We can begin by using prayers of confession, not directed at veterans or at war, but at our human tendencies to sin. Pastors can preach about God’s love and forgiveness at least as often as we do about God’s judgment. William Mahedy, a combat chaplain in Vietnam, suggests in his book, Out of the Night, a service of reconciliation that can be used to help veterans reconnect with God’s mercy.3
Grief is another issue faced by veterans. In fact, grief can accumulate so rapidly during combat, as one’s friends are dying all around them, that there simply is no time to work through the sorrow. The lack of time to grieve may result in the grief becoming chronic—it never ends.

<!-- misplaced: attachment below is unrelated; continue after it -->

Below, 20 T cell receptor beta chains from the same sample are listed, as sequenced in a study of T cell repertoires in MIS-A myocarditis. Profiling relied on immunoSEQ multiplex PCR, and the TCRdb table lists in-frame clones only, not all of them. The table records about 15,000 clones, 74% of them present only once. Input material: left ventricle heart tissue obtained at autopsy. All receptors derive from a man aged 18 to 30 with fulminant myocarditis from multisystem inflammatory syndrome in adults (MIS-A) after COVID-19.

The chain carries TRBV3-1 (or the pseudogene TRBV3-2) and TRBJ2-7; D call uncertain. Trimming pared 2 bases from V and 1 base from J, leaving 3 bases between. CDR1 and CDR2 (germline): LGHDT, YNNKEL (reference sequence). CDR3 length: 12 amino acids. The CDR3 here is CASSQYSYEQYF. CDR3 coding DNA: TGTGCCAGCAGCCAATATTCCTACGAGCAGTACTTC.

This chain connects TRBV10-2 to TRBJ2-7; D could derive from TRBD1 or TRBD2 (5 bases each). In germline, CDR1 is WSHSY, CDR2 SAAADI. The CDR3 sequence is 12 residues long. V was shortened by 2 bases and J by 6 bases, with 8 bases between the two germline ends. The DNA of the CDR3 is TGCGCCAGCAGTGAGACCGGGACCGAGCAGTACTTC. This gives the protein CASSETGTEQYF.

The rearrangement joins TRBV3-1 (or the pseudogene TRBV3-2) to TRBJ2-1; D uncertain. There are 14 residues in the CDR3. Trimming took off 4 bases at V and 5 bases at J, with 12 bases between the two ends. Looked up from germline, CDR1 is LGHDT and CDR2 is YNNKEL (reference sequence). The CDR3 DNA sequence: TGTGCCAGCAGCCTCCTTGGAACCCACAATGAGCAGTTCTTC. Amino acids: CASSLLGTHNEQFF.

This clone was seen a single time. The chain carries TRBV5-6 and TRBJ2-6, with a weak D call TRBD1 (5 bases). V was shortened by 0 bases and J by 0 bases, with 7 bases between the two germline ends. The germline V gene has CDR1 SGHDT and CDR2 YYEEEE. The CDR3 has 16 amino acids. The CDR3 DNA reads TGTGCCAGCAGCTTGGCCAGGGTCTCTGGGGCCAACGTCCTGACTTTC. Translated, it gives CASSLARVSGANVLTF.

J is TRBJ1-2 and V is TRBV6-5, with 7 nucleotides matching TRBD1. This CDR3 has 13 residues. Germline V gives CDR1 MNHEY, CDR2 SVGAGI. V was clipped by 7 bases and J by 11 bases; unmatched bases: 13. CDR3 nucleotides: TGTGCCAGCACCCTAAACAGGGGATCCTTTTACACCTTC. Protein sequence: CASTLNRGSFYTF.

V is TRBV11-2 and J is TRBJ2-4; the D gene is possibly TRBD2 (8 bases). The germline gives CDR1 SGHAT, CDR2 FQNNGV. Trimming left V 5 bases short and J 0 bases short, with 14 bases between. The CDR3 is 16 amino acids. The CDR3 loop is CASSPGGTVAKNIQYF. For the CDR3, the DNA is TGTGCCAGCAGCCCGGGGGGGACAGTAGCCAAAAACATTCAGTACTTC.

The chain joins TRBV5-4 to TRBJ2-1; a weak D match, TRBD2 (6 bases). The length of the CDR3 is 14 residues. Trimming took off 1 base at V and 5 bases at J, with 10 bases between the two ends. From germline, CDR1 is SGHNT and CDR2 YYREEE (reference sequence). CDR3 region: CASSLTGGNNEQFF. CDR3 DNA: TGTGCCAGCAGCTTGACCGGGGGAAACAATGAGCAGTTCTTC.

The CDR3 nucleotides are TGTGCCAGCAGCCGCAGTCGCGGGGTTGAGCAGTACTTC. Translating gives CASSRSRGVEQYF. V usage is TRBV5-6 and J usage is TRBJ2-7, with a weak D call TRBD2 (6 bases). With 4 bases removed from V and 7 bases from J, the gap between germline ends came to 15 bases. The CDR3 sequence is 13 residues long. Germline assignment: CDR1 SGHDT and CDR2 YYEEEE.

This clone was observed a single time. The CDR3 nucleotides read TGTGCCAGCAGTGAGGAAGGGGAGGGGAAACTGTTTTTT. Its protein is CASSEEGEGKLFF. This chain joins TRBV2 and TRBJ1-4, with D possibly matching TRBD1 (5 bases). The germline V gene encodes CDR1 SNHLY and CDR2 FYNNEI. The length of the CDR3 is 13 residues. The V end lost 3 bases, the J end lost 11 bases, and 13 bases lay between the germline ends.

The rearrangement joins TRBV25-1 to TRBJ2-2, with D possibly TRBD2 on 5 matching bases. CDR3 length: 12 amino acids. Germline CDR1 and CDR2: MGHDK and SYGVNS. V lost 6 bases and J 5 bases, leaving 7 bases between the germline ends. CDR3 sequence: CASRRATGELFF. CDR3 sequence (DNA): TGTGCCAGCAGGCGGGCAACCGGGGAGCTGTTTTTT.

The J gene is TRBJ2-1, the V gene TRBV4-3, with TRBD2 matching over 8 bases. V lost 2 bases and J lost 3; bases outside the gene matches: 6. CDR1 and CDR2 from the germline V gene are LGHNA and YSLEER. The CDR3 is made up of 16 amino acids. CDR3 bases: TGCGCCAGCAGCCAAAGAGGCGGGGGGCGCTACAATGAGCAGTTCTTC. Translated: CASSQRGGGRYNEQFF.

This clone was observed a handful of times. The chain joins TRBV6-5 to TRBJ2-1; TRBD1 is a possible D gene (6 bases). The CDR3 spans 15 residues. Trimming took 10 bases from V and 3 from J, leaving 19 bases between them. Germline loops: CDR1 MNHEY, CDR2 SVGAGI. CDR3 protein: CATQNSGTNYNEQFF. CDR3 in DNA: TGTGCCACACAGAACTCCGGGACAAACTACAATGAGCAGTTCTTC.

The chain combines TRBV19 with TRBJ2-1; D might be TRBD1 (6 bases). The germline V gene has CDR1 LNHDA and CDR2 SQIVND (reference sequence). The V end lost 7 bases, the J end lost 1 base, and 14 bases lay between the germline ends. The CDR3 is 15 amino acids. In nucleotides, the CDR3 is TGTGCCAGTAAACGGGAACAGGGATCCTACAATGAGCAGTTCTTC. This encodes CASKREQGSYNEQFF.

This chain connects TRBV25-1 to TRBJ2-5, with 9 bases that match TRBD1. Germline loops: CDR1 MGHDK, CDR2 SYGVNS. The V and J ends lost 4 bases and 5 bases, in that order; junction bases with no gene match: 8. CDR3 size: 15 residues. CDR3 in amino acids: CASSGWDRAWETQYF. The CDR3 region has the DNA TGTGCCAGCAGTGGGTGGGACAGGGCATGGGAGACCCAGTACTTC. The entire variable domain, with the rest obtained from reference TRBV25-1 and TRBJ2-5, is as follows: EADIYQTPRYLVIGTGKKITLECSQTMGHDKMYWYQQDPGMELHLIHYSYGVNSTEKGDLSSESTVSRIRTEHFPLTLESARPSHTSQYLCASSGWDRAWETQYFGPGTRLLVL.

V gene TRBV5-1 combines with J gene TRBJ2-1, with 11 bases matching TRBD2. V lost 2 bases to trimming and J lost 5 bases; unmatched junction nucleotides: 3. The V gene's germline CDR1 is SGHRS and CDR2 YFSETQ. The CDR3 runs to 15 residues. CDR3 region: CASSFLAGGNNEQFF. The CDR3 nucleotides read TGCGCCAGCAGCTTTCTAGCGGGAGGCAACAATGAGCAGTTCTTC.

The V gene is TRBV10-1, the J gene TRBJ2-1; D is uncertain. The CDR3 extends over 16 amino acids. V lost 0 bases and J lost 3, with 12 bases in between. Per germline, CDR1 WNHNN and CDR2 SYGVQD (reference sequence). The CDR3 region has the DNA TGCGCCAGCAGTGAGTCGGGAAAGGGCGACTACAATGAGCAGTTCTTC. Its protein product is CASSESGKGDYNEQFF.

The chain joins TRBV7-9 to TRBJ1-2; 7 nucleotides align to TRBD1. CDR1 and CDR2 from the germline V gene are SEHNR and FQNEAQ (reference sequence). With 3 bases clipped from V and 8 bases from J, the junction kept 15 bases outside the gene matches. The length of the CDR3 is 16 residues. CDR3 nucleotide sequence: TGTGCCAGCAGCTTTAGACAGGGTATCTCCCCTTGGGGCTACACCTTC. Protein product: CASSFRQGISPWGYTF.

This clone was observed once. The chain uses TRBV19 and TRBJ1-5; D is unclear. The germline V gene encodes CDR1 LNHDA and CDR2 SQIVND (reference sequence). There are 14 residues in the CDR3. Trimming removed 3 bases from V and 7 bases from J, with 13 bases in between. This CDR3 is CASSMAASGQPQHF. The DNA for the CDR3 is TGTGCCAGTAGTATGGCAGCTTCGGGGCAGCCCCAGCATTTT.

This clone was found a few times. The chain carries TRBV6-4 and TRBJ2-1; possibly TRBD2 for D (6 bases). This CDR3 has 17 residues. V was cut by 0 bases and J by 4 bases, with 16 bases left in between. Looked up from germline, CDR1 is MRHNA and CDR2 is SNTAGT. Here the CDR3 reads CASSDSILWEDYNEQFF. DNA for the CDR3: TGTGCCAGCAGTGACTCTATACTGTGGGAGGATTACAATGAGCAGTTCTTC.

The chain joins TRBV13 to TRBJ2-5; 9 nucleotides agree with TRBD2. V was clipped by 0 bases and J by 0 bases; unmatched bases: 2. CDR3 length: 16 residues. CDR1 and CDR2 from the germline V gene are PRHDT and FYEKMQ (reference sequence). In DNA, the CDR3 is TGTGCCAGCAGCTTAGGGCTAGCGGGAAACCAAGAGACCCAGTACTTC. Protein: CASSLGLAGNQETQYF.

Veterans may get stuck in any stage of grief but many whom I have known are stuck in anger. People who are angry are often difficult to be near. Angry veterans can be particularly difficult to be around because their anger is often directed at forces that average Christians, even pastors, have no way to do anything about, especially in the short run (i.e., the military, the VA, the politicians who went along with starting a war, the entire government, etc.).
Also, anger in many churches may be considered as everything from “not nice” to sinful. That makes it difficult for churches to deal with anger other than in a confessional way. In my experience, veterans have legitimate reasons to be angry, and someone must listen. Perhaps the worst of the anger must be dealt with in therapy groups in VA hospitals, but the church still has a role to play as well in providing a safe place for people to talk about their anger and, eventually, ask for prayerful support in healing from their anger.